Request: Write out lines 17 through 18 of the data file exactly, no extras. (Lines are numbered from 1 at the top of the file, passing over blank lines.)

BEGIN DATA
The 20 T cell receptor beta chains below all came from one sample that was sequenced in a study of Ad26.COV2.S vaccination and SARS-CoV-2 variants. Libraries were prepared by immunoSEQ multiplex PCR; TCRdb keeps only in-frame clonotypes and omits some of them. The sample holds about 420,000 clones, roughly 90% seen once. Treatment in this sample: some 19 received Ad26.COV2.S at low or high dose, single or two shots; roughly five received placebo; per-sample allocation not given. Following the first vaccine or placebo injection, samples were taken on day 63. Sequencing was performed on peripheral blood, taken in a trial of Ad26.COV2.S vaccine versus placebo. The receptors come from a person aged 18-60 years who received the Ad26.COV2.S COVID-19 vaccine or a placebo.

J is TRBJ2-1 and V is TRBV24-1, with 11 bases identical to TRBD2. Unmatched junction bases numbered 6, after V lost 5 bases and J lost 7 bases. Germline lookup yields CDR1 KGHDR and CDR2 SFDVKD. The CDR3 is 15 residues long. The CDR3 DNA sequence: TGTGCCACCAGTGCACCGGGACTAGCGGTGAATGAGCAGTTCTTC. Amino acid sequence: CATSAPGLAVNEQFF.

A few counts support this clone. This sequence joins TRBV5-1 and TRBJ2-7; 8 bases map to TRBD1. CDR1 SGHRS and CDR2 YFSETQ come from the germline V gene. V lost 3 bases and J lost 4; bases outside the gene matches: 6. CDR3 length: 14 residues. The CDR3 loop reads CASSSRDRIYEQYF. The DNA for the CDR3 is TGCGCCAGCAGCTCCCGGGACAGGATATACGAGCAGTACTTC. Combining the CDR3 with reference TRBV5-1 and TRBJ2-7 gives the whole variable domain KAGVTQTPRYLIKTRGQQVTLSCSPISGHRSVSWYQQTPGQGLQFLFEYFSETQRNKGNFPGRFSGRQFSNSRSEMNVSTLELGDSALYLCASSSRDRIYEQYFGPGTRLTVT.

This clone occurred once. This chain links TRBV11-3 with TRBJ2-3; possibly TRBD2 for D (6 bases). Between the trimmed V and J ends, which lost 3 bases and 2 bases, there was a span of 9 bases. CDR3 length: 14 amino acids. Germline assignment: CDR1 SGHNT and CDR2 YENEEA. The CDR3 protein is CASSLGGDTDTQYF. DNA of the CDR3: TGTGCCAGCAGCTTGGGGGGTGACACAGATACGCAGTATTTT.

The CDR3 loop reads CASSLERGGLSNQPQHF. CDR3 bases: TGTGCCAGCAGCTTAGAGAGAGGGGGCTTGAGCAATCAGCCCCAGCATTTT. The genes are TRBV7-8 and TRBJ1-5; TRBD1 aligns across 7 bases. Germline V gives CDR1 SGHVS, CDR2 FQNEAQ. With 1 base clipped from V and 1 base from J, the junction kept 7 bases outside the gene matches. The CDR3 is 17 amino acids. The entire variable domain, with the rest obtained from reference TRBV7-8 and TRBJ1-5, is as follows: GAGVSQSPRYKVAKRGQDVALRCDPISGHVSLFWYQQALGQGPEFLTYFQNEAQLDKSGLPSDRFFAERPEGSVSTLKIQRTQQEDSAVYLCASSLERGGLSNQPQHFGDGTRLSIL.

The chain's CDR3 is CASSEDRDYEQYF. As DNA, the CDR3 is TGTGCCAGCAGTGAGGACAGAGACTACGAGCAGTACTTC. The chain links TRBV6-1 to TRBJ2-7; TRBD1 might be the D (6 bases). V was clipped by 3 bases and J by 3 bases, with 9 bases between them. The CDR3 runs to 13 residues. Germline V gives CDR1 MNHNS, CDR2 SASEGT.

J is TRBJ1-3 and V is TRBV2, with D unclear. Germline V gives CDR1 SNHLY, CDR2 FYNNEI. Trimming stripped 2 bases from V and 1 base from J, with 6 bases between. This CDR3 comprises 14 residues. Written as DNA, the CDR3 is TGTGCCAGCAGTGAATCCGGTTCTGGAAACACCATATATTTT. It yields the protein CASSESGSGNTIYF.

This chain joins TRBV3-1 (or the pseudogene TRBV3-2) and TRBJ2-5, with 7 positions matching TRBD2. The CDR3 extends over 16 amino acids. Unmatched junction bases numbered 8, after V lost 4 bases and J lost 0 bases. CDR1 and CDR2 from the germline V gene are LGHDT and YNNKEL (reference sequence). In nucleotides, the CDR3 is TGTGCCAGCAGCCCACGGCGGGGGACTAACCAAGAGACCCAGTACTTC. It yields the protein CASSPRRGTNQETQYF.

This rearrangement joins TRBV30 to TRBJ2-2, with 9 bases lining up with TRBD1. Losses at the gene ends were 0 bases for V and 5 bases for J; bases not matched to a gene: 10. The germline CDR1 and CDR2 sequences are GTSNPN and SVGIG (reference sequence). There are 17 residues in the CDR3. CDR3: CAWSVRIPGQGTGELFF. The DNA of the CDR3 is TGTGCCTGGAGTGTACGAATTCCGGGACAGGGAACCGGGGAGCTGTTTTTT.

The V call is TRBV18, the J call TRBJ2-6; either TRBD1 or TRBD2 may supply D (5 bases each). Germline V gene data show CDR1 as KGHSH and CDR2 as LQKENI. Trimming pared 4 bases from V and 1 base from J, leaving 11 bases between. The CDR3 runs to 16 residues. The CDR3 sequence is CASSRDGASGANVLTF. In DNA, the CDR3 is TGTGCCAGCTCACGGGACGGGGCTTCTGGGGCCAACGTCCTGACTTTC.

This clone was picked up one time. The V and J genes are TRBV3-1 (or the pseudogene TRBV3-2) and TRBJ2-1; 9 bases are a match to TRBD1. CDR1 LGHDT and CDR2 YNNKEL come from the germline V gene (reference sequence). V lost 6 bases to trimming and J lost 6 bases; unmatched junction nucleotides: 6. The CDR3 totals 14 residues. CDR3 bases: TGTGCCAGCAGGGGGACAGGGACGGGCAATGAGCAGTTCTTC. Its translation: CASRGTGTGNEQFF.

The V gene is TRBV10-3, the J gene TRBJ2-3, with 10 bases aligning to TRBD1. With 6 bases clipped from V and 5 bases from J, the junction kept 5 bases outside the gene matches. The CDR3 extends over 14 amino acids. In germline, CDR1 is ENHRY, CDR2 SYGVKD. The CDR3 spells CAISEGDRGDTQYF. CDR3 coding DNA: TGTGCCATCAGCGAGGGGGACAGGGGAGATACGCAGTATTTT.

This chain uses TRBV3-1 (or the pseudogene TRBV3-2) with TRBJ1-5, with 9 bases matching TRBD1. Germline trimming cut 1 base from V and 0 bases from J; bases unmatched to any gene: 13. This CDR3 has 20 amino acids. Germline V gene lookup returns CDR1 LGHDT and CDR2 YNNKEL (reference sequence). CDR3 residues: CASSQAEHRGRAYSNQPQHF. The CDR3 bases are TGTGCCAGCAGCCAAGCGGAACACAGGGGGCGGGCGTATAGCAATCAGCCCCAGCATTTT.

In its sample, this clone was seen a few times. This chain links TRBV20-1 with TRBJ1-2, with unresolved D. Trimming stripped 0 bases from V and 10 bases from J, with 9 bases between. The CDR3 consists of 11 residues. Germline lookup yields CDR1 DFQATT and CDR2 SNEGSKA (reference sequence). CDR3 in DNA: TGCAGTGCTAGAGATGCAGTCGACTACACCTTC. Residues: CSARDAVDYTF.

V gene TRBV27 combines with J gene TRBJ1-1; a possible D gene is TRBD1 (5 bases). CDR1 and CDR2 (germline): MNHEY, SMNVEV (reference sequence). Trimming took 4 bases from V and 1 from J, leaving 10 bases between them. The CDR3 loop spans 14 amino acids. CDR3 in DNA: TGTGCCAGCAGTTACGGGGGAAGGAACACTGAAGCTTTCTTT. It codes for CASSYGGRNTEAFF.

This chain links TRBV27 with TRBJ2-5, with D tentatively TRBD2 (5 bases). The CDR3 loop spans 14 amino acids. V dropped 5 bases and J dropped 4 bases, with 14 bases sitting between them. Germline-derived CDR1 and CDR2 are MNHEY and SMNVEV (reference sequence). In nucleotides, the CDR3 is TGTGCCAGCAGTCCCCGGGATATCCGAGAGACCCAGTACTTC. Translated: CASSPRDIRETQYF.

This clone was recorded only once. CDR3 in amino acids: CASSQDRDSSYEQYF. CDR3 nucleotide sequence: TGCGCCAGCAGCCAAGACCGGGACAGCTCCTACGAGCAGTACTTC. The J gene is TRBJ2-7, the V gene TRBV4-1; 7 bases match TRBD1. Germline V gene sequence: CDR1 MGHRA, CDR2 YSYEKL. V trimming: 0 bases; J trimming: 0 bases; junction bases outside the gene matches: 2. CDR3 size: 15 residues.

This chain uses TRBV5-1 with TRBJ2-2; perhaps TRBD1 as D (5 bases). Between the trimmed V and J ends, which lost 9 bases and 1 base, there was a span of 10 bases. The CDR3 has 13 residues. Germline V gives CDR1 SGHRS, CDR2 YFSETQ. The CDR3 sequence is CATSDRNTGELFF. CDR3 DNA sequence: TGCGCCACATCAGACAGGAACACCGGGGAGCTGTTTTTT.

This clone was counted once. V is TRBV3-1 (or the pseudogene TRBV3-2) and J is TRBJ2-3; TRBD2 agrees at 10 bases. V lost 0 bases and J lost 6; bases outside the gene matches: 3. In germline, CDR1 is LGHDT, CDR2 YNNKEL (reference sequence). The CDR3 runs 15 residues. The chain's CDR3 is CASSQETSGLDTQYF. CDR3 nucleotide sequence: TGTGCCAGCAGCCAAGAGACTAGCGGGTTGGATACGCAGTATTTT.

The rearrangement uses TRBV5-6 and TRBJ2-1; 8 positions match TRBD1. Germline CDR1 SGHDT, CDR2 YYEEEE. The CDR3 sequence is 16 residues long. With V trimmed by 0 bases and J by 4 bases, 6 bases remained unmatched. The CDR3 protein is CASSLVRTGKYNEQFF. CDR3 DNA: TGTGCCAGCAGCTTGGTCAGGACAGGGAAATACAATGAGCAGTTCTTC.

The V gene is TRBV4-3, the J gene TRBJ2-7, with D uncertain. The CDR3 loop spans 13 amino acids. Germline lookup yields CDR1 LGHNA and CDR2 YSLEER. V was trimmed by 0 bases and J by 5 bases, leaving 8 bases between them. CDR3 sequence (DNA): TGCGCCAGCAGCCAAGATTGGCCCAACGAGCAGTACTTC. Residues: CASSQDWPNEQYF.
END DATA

This clone was recorded only once. CDR3 in amino acids: CASSQDRDSSYEQYF. CDR3 nucleotide sequence: TGCGCCAGCAGCCAAGACCGGGACAGCTCCTACGAGCAGTACTTC. The J gene is TRBJ2-7, the V gene TRBV4-1; 7 bases match TRBD1. Germline V gene sequence: CDR1 MGHRA, CDR2 YSYEKL. V trimming: 0 bases; J trimming: 0 bases; junction bases outside the gene matches: 2. CDR3 size: 15 residues.

This chain uses TRBV5-1 with TRBJ2-2; perhaps TRBD1 as D (5 bases). Between the trimmed V and J ends, which lost 9 bases and 1 base, there was a span of 10 bases. The CDR3 has 13 residues. Germline V gives CDR1 SGHRS, CDR2 YFSETQ. The CDR3 sequence is CATSDRNTGELFF. CDR3 DNA sequence: TGCGCCACATCAGACAGGAACACCGGGGAGCTGTTTTTT.